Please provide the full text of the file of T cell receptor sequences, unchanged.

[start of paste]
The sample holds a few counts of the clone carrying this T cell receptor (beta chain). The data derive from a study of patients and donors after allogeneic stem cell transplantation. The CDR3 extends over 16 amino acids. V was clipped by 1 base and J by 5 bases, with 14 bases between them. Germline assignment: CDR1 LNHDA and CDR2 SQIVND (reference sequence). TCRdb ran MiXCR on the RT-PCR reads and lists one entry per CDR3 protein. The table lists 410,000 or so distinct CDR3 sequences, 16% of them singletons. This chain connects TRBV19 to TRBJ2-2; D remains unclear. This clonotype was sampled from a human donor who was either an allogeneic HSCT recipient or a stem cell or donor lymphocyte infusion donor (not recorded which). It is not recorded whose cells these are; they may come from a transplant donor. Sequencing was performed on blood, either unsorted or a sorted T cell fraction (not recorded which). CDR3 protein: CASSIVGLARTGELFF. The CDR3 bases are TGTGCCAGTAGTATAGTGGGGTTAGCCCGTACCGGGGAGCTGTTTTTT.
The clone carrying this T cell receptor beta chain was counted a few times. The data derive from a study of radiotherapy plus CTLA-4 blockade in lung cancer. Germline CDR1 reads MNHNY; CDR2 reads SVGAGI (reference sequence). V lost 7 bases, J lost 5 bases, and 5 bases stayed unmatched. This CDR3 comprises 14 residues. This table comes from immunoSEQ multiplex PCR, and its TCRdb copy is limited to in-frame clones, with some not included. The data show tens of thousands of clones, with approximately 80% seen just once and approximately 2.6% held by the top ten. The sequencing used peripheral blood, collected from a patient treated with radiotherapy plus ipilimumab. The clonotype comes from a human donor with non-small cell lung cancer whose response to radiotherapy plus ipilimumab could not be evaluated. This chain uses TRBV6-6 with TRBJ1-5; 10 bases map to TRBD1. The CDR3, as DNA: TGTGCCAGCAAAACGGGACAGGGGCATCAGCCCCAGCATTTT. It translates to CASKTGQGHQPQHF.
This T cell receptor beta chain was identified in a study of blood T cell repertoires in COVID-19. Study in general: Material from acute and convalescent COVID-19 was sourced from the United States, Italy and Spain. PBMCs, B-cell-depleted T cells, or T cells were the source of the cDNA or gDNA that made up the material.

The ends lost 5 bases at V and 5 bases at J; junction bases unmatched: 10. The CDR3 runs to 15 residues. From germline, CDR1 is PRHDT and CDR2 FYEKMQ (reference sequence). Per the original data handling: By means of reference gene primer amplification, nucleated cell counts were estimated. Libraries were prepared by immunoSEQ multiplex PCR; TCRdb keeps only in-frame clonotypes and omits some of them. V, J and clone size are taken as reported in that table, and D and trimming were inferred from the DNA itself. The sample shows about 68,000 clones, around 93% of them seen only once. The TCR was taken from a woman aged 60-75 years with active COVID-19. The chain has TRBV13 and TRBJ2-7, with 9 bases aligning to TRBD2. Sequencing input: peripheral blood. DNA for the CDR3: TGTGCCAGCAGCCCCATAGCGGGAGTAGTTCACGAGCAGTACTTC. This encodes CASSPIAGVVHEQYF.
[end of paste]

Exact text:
The sample holds a few counts of the clone carrying this T cell receptor (beta chain). The data derive from a study of patients and donors after allogeneic stem cell transplantation. The CDR3 extends over 16 amino acids. V was clipped by 1 base and J by 5 bases, with 14 bases between them. Germline assignment: CDR1 LNHDA and CDR2 SQIVND (reference sequence). TCRdb ran MiXCR on the RT-PCR reads and lists one entry per CDR3 protein. The table lists 410,000 or so distinct CDR3 sequences, 16% of them singletons. This chain connects TRBV19 to TRBJ2-2; D remains unclear. This clonotype was sampled from a human donor who was either an allogeneic HSCT recipient or a stem cell or donor lymphocyte infusion donor (not recorded which). It is not recorded whose cells these are; they may come from a transplant donor. Sequencing was performed on blood, either unsorted or a sorted T cell fraction (not recorded which). CDR3 protein: CASSIVGLARTGELFF. The CDR3 bases are TGTGCCAGTAGTATAGTGGGGTTAGCCCGTACCGGGGAGCTGTTTTTT.
The clone carrying this T cell receptor beta chain was counted a few times. The data derive from a study of radiotherapy plus CTLA-4 blockade in lung cancer. Germline CDR1 reads MNHNY; CDR2 reads SVGAGI (reference sequence). V lost 7 bases, J lost 5 bases, and 5 bases stayed unmatched. This CDR3 comprises 14 residues. This table comes from immunoSEQ multiplex PCR, and its TCRdb copy is limited to in-frame clones, with some not included. The data show tens of thousands of clones, with approximately 80% seen just once and approximately 2.6% held by the top ten. The sequencing used peripheral blood, collected from a patient treated with radiotherapy plus ipilimumab. The clonotype comes from a human donor with non-small cell lung cancer whose response to radiotherapy plus ipilimumab could not be evaluated. This chain uses TRBV6-6 with TRBJ1-5; 10 bases map to TRBD1. The CDR3, as DNA: TGTGCCAGCAAAACGGGACAGGGGCATCAGCCCCAGCATTTT. It translates to CASKTGQGHQPQHF.
This T cell receptor beta chain was identified in a study of blood T cell repertoires in COVID-19. Study in general: Material from acute and convalescent COVID-19 was sourced from the United States, Italy and Spain. PBMCs, B-cell-depleted T cells, or T cells were the source of the cDNA or gDNA that made up the material.

The ends lost 5 bases at V and 5 bases at J; junction bases unmatched: 10. The CDR3 runs to 15 residues. From germline, CDR1 is PRHDT and CDR2 FYEKMQ (reference sequence). Per the original data handling: By means of reference gene primer amplification, nucleated cell counts were estimated. Libraries were prepared by immunoSEQ multiplex PCR; TCRdb keeps only in-frame clonotypes and omits some of them. V, J and clone size are taken as reported in that table, and D and trimming were inferred from the DNA itself. The sample shows about 68,000 clones, around 93% of them seen only once. The TCR was taken from a woman aged 60-75 years with active COVID-19. The chain has TRBV13 and TRBJ2-7, with 9 bases aligning to TRBD2. Sequencing input: peripheral blood. DNA for the CDR3: TGTGCCAGCAGCCCCATAGCGGGAGTAGTTCACGAGCAGTACTTC. This encodes CASSPIAGVVHEQYF.